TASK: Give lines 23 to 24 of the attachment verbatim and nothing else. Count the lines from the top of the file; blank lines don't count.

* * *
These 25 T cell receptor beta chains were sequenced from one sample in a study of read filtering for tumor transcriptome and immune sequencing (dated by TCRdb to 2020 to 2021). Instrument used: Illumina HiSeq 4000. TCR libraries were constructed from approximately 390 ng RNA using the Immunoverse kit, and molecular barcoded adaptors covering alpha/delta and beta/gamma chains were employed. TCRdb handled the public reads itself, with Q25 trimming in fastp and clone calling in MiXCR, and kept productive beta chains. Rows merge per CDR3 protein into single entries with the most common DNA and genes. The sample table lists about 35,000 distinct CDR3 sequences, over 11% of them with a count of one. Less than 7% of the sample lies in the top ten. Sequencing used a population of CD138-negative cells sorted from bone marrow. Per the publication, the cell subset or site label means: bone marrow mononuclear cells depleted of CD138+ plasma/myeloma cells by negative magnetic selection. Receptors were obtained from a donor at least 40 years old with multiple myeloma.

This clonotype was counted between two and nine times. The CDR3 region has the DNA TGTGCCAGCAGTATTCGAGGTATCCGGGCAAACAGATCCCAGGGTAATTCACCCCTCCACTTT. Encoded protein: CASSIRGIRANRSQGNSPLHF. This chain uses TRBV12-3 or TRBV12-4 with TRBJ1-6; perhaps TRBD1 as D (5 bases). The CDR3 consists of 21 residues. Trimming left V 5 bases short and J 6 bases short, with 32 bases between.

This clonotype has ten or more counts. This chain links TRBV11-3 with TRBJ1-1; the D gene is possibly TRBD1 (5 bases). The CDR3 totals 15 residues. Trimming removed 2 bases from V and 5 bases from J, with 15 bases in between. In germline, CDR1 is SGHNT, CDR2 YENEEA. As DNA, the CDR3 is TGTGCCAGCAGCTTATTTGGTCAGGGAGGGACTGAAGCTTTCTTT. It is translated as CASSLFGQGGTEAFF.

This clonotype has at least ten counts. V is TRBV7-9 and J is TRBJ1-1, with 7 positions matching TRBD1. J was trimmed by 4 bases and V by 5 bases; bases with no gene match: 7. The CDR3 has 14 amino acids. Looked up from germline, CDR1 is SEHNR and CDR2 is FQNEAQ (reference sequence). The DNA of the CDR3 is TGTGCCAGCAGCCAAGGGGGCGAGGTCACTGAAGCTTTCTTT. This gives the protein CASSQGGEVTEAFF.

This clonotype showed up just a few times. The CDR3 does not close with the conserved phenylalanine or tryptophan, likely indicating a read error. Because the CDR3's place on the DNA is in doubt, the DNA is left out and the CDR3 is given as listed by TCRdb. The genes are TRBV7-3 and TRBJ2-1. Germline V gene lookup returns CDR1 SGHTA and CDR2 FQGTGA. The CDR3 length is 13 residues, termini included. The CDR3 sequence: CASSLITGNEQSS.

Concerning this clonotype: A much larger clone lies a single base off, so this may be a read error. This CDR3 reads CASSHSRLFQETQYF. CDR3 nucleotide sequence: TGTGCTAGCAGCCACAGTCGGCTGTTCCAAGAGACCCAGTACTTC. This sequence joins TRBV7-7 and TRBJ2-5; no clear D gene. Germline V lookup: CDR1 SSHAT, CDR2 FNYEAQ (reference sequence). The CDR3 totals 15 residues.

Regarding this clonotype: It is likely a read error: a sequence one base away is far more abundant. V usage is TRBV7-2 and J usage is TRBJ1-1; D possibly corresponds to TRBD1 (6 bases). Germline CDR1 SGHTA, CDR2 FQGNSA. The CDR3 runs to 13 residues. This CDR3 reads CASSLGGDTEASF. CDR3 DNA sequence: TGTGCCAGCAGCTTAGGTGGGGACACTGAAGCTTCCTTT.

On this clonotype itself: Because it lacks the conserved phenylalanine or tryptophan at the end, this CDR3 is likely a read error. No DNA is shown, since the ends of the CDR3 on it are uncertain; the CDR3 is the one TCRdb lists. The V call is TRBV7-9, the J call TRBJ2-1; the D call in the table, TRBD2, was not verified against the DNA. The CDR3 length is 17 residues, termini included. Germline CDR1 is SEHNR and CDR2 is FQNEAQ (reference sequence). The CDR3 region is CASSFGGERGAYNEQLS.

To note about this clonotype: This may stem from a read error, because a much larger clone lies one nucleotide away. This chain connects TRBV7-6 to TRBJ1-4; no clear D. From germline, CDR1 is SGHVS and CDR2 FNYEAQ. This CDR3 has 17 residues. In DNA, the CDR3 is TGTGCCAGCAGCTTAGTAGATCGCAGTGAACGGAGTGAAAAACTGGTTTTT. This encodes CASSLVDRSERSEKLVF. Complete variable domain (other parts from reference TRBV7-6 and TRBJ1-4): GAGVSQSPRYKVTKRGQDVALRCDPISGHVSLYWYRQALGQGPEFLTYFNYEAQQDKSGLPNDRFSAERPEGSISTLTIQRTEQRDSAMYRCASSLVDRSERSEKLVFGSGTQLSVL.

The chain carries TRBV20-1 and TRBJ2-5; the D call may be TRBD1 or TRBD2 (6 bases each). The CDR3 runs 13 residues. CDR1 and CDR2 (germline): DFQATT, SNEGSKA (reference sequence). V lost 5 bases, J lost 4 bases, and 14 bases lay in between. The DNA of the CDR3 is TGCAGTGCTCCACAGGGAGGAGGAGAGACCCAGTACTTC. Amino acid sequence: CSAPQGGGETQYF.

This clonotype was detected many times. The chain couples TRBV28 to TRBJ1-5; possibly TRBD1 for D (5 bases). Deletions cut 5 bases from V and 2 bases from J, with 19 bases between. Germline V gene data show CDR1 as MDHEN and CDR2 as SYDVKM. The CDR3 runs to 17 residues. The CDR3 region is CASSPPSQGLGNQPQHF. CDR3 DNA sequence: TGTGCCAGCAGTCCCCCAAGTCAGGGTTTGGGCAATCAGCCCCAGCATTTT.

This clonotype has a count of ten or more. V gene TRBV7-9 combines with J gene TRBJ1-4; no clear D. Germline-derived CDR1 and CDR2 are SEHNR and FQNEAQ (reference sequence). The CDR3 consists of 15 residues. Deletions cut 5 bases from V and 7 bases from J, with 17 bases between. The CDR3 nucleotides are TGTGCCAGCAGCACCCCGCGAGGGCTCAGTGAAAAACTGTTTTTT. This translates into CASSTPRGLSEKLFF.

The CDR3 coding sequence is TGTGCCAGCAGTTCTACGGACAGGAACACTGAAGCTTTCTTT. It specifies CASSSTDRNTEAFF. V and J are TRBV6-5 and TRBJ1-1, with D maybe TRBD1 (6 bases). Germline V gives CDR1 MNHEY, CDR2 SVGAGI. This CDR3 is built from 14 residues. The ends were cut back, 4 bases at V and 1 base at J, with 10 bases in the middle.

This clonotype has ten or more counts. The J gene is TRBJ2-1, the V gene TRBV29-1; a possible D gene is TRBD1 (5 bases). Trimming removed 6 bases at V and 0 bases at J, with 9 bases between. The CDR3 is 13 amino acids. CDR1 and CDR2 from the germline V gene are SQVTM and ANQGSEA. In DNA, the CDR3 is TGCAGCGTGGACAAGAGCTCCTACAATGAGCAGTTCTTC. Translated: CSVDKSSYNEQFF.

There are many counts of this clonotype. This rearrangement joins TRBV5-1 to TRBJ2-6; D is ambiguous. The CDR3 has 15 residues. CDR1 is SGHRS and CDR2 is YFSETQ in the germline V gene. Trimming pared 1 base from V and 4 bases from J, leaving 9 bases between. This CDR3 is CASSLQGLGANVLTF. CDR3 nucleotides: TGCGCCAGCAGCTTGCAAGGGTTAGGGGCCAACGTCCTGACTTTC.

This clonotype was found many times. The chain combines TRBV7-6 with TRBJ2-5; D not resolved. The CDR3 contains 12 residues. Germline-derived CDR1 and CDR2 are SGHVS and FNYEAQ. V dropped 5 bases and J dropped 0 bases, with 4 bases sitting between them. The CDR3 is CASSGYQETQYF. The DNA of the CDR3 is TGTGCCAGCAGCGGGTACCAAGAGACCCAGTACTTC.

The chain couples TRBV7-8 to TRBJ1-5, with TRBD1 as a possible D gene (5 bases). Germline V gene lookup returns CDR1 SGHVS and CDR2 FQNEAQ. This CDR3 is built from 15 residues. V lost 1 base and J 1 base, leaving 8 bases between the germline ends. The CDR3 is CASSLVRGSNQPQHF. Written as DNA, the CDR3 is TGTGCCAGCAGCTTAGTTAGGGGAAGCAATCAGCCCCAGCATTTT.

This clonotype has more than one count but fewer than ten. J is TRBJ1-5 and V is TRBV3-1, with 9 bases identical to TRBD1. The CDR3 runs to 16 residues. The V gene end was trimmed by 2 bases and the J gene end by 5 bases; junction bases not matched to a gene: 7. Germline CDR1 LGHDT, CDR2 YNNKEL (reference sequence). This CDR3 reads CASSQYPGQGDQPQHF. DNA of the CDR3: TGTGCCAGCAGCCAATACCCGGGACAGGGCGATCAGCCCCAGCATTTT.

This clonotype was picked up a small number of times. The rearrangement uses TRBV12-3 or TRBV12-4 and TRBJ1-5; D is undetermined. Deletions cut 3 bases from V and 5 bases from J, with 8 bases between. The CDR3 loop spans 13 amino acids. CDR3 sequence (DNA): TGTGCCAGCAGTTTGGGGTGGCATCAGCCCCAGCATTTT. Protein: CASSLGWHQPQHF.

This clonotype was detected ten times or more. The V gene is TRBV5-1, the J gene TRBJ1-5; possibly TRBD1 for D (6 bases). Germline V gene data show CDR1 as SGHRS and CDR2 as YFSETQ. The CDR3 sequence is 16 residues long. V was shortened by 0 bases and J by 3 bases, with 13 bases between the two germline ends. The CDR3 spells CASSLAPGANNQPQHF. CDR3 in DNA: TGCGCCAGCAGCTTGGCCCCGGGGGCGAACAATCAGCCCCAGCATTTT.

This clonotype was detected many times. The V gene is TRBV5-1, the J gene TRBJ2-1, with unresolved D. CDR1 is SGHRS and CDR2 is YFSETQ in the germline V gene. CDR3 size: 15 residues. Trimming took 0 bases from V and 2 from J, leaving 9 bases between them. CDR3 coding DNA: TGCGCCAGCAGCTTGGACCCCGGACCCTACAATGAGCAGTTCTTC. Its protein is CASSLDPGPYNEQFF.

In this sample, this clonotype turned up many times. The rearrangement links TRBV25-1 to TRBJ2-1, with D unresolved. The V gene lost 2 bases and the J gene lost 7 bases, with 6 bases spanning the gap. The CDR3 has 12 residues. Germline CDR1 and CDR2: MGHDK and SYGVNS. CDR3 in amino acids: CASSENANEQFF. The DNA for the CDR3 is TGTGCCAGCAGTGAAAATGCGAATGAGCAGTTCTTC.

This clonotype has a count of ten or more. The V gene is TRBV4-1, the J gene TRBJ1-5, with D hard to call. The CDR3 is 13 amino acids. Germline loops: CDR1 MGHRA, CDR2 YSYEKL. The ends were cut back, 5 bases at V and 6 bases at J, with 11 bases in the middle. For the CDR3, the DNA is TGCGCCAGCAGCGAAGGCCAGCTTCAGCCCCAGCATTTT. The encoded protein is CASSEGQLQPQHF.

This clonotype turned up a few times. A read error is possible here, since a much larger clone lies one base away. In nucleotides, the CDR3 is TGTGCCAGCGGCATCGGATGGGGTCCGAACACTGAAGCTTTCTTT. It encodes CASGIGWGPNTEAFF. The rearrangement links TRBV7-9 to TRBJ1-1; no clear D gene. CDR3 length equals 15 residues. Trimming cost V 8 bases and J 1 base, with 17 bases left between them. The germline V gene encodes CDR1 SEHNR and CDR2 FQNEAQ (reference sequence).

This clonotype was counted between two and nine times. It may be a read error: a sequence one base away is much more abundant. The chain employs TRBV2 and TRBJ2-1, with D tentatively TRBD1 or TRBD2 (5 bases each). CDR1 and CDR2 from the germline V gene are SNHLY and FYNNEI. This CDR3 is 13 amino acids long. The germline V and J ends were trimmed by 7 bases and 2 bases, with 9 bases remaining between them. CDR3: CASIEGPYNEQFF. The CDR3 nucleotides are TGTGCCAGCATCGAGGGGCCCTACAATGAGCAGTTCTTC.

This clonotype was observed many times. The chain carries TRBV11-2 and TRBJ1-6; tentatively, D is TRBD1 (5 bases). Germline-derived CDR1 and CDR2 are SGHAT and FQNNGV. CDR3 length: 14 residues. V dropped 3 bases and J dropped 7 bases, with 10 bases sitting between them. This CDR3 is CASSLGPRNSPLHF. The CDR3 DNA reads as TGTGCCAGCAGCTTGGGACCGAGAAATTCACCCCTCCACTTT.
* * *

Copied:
This clonotype has a count of ten or more. The V gene is TRBV4-1, the J gene TRBJ1-5, with D hard to call. The CDR3 is 13 amino acids. Germline loops: CDR1 MGHRA, CDR2 YSYEKL. The ends were cut back, 5 bases at V and 6 bases at J, with 11 bases in the middle. For the CDR3, the DNA is TGCGCCAGCAGCGAAGGCCAGCTTCAGCCCCAGCATTTT. The encoded protein is CASSEGQLQPQHF.

This clonotype turned up a few times. A read error is possible here, since a much larger clone lies one base away. In nucleotides, the CDR3 is TGTGCCAGCGGCATCGGATGGGGTCCGAACACTGAAGCTTTCTTT. It encodes CASGIGWGPNTEAFF. The rearrangement links TRBV7-9 to TRBJ1-1; no clear D gene. CDR3 length equals 15 residues. Trimming cost V 8 bases and J 1 base, with 17 bases left between them. The germline V gene encodes CDR1 SEHNR and CDR2 FQNEAQ (reference sequence).